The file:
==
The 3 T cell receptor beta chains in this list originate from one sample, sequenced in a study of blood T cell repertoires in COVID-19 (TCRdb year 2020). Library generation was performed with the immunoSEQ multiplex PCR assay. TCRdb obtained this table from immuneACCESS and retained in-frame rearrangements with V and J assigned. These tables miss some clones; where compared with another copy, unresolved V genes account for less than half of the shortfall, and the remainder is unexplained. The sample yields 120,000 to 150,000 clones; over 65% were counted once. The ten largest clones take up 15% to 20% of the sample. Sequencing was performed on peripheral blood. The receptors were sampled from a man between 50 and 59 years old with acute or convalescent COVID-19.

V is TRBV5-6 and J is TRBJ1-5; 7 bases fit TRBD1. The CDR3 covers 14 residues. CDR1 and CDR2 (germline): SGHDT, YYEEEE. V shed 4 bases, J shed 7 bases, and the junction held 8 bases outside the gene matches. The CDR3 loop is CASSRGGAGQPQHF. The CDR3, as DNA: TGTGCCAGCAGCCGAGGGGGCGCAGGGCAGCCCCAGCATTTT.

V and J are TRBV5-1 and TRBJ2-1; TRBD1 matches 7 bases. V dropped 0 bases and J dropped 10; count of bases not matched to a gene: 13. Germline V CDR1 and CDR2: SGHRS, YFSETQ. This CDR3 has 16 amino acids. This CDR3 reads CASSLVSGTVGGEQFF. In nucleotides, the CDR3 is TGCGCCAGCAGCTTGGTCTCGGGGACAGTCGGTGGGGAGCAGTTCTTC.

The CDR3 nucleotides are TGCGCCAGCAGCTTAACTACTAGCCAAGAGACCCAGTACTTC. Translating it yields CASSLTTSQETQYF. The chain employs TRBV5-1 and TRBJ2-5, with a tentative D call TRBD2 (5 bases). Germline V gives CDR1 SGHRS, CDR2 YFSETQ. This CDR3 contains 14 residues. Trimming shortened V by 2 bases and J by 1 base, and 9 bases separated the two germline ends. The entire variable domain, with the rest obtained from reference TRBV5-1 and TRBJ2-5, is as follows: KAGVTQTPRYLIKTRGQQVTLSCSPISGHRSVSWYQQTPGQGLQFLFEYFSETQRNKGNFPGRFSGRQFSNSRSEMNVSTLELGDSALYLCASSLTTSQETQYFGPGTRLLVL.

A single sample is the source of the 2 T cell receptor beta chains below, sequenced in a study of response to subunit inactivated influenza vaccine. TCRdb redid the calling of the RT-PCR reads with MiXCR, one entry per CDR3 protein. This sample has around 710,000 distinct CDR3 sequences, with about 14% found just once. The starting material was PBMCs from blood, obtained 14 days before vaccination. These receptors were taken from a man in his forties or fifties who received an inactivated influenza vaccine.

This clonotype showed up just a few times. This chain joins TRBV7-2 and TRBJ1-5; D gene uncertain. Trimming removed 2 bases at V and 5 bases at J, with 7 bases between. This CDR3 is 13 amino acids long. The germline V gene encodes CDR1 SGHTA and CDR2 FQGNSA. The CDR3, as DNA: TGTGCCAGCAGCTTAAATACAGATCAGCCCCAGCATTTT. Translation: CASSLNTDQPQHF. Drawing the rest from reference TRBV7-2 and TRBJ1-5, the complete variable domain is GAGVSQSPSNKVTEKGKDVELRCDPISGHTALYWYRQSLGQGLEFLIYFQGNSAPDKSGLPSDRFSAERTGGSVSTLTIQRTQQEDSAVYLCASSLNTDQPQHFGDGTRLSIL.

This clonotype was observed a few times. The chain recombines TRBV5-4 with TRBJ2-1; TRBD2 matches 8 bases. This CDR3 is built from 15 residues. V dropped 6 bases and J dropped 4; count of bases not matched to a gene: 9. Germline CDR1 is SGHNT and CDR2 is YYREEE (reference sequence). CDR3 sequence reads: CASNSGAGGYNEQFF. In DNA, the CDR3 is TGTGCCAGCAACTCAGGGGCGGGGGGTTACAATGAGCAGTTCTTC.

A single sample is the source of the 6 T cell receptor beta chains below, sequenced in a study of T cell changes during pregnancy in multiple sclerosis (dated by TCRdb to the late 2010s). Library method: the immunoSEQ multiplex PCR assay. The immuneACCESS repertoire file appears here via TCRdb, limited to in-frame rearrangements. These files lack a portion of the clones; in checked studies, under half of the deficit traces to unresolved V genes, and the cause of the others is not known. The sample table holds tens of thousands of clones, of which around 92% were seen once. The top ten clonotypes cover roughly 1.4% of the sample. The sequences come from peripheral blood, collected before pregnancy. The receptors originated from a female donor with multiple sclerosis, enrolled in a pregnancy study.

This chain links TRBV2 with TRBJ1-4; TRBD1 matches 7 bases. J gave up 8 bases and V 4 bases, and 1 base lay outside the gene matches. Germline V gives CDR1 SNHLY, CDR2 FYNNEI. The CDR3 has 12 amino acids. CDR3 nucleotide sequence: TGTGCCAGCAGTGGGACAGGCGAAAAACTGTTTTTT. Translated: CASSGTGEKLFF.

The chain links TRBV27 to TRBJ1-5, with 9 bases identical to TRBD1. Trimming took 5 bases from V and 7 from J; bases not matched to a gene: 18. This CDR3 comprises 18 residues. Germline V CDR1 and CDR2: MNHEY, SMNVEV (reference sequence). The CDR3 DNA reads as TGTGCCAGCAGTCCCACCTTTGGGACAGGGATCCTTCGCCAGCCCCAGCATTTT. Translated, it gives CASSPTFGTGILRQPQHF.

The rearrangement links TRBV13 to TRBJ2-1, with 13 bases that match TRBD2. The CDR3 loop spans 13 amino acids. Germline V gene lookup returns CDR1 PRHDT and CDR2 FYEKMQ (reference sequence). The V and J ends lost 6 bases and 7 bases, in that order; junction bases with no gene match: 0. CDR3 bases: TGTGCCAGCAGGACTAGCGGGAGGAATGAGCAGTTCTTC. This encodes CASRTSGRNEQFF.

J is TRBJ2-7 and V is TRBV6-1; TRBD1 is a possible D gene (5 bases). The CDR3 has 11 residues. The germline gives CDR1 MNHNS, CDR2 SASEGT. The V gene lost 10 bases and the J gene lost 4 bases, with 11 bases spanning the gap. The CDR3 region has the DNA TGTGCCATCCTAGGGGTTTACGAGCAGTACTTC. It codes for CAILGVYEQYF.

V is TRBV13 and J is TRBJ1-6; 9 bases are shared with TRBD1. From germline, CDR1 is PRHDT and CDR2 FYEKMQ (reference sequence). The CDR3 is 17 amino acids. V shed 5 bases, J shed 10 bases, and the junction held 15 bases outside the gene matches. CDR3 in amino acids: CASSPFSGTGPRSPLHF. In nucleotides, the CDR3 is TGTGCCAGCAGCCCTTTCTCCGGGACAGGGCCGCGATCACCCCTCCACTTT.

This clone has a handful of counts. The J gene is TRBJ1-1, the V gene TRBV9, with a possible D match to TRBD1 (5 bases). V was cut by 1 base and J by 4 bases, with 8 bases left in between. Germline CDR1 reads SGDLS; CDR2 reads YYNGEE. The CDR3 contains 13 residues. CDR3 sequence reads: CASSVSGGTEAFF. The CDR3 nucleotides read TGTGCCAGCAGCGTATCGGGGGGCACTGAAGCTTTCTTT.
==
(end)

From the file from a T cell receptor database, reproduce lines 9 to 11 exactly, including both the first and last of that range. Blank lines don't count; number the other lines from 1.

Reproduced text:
This chain links TRBV2 with TRBJ1-4; TRBD1 matches 7 bases. J gave up 8 bases and V 4 bases, and 1 base lay outside the gene matches. Germline V gives CDR1 SNHLY, CDR2 FYNNEI. The CDR3 has 12 amino acids. CDR3 nucleotide sequence: TGTGCCAGCAGTGGGACAGGCGAAAAACTGTTTTTT. Translated: CASSGTGEKLFF.

The chain links TRBV27 to TRBJ1-5, with 9 bases identical to TRBD1. Trimming took 5 bases from V and 7 from J; bases not matched to a gene: 18. This CDR3 comprises 18 residues. Germline V CDR1 and CDR2: MNHEY, SMNVEV (reference sequence). The CDR3 DNA reads as TGTGCCAGCAGTCCCACCTTTGGGACAGGGATCCTTCGCCAGCCCCAGCATTTT. Translated, it gives CASSPTFGTGILRQPQHF.

The rearrangement links TRBV13 to TRBJ2-1, with 13 bases that match TRBD2. The CDR3 loop spans 13 amino acids. Germline V gene lookup returns CDR1 PRHDT and CDR2 FYEKMQ (reference sequence). The V and J ends lost 6 bases and 7 bases, in that order; junction bases with no gene match: 0. CDR3 bases: TGTGCCAGCAGGACTAGCGGGAGGAATGAGCAGTTCTTC. This encodes CASRTSGRNEQFF.